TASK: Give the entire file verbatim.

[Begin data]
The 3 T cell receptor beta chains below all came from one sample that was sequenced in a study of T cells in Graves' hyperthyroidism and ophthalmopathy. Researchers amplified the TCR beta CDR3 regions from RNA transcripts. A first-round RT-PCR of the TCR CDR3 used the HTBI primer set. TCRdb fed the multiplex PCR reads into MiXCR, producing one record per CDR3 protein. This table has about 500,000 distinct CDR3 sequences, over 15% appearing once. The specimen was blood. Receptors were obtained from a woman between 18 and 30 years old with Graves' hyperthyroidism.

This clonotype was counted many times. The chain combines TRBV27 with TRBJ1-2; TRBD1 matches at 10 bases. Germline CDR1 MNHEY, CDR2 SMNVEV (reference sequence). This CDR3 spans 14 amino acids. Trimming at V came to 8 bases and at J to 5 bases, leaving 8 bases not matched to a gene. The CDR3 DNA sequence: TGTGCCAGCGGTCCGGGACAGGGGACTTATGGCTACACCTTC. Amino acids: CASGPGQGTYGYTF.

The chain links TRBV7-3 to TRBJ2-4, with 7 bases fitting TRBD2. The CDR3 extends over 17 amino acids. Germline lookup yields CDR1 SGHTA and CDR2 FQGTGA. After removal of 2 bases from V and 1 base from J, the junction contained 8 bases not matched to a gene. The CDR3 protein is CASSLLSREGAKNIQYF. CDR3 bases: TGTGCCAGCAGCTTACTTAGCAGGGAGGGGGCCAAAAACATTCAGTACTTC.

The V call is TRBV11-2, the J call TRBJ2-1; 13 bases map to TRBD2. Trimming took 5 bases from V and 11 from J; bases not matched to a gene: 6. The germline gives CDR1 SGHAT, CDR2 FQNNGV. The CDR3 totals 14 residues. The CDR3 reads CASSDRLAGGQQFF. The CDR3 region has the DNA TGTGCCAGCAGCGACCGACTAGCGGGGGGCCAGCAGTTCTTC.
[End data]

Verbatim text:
The 3 T cell receptor beta chains below all came from one sample that was sequenced in a study of T cells in Graves' hyperthyroidism and ophthalmopathy. Researchers amplified the TCR beta CDR3 regions from RNA transcripts. A first-round RT-PCR of the TCR CDR3 used the HTBI primer set. TCRdb fed the multiplex PCR reads into MiXCR, producing one record per CDR3 protein. This table has about 500,000 distinct CDR3 sequences, over 15% appearing once. The specimen was blood. Receptors were obtained from a woman between 18 and 30 years old with Graves' hyperthyroidism.

This clonotype was counted many times. The chain combines TRBV27 with TRBJ1-2; TRBD1 matches at 10 bases. Germline CDR1 MNHEY, CDR2 SMNVEV (reference sequence). This CDR3 spans 14 amino acids. Trimming at V came to 8 bases and at J to 5 bases, leaving 8 bases not matched to a gene. The CDR3 DNA sequence: TGTGCCAGCGGTCCGGGACAGGGGACTTATGGCTACACCTTC. Amino acids: CASGPGQGTYGYTF.

The chain links TRBV7-3 to TRBJ2-4, with 7 bases fitting TRBD2. The CDR3 extends over 17 amino acids. Germline lookup yields CDR1 SGHTA and CDR2 FQGTGA. After removal of 2 bases from V and 1 base from J, the junction contained 8 bases not matched to a gene. The CDR3 protein is CASSLLSREGAKNIQYF. CDR3 bases: TGTGCCAGCAGCTTACTTAGCAGGGAGGGGGCCAAAAACATTCAGTACTTC.

The V call is TRBV11-2, the J call TRBJ2-1; 13 bases map to TRBD2. Trimming took 5 bases from V and 11 from J; bases not matched to a gene: 6. The germline gives CDR1 SGHAT, CDR2 FQNNGV. The CDR3 totals 14 residues. The CDR3 reads CASSDRLAGGQQFF. The CDR3 region has the DNA TGTGCCAGCAGCGACCGACTAGCGGGGGGCCAGCAGTTCTTC.